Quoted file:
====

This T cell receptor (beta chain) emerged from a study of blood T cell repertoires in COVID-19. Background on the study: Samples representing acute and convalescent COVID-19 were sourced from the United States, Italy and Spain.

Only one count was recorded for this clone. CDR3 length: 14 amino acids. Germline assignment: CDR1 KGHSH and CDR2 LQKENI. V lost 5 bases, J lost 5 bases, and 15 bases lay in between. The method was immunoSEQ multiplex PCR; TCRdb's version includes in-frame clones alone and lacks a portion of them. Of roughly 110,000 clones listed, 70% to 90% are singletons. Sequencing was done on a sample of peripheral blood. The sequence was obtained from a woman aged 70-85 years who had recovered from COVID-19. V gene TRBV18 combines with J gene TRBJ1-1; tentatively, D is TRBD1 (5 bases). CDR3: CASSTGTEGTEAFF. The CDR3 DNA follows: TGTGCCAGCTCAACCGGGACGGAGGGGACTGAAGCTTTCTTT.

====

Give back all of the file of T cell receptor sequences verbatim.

This T cell receptor (beta chain) emerged from a study of blood T cell repertoires in COVID-19. Background on the study: Samples representing acute and convalescent COVID-19 were sourced from the United States, Italy and Spain.

Only one count was recorded for this clone. CDR3 length: 14 amino acids. Germline assignment: CDR1 KGHSH and CDR2 LQKENI. V lost 5 bases, J lost 5 bases, and 15 bases lay in between. The method was immunoSEQ multiplex PCR; TCRdb's version includes in-frame clones alone and lacks a portion of them. Of roughly 110,000 clones listed, 70% to 90% are singletons. Sequencing was done on a sample of peripheral blood. The sequence was obtained from a woman aged 70-85 years who had recovered from COVID-19. V gene TRBV18 combines with J gene TRBJ1-1; tentatively, D is TRBD1 (5 bases). CDR3: CASSTGTEGTEAFF. The CDR3 DNA follows: TGTGCCAGCTCAACCGGGACGGAGGGGACTGAAGCTTTCTTT.